While the “Straight Pride” photos were bad enough, there are more layers to the Hallan photo that are pointing to more troubling developments within the conservative discourse in Canada. The fact that this movement frames homophobia and transphobia as the protection of children is a return to some very old libellous tropes that never did go away after Anita Bryant’s “Save Our Children” campaign from 1977, but it’s also clear that conservative politicians in Canada see votes to be gained in aligning with this message. New Brunswick premier Blaine Higgs has made this political calculus—so much so that he has threatened to go to an election over it, also hoping that this can win him enough votes to overcome internal party objections to his autocratic management style and forestall a challenge to his leadership. And the fact that Poilievre has backed up Higgs with his insisting that Justin Trudeau should “butt out” and “let parents raise kids” has fuelled the people in this “leave our kids alone” movement.

Compounding this is the fact that the people in this movement have also been weaponizing Muslim parents, feeding them disinformation about what is being taught in the school systems (not to mention misdirecting the blame at the federal government, who are not responsible for education), which is creating an uncomfortable situation where a far-right movement is pitting two minority groups against one another. Of course, trying to use the queer and trans communities as a wedge to attract the votes of socially conservative ethno-cultural communities is nothing new for conservatives in this country—conservatives in Ontario managed this when rebelling against the sex-ed curriculum changes that Kathleen Wynne’s government put into place in 2015, and it was Jason Kenney’s preferred tactic when he was multiculturalism minister in the Harper government, though its success has been wildly overplayed and mythologized by legacy media. Still, the culture of disinformation is so much more advanced than it was when Kenney was trying 15 years ago.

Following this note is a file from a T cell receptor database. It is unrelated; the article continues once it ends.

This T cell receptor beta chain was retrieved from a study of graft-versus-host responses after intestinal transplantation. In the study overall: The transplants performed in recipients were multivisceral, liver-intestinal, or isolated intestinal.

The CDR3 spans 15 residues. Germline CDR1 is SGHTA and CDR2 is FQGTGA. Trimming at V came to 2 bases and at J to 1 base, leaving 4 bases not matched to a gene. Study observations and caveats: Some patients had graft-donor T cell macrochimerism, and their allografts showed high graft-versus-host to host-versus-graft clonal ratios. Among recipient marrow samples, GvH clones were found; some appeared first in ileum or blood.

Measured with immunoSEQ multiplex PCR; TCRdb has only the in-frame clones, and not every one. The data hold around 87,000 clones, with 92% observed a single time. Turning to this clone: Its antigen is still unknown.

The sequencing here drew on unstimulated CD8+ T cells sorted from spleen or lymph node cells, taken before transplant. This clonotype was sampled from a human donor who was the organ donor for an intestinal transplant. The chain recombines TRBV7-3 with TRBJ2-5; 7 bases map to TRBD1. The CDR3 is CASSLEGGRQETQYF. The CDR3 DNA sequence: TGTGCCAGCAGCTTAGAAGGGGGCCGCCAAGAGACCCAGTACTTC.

Amidst all of this, something else has become abundantly clear, which is that Poilievre has demonstrated nothing short of complete and utter cowardice when it comes to standing up for the rights of queer and trans people, even though he pays lip service to their freedom, and even though his adoptive father is gay and he chose a lesbian as his deputy leader. Instead, because Poilievre is so determined to try and win votes from the far-right and the People’s Party of Canada voters who previously sat out of elections rather than vote for Conservatives, he is willing to be silent as the rhetoric gets increasingly toxic, and starts to head into the territory of hate speech. He tried to get his spokesperson to denounce the “Straight Pride” shirt so he personally wouldn’t be seen doing so, he avoided any mention on social media, he simply gave a terse “I don’t agree with the T-shirt” rather than an apology when pressed by reporters, and he has been silent on the “leave our kids alone” groups. It’s all a sign that he’s too afraid of alienating this voter base in order to stand up for what he knows is right.

Dale Smith is a freelance journalist in the Parliamentary Press Gallery and author of The Unbroken Machine: Canada's Democracy in Action.

Read More About:
Politics, Opinion, Canada, Homophobia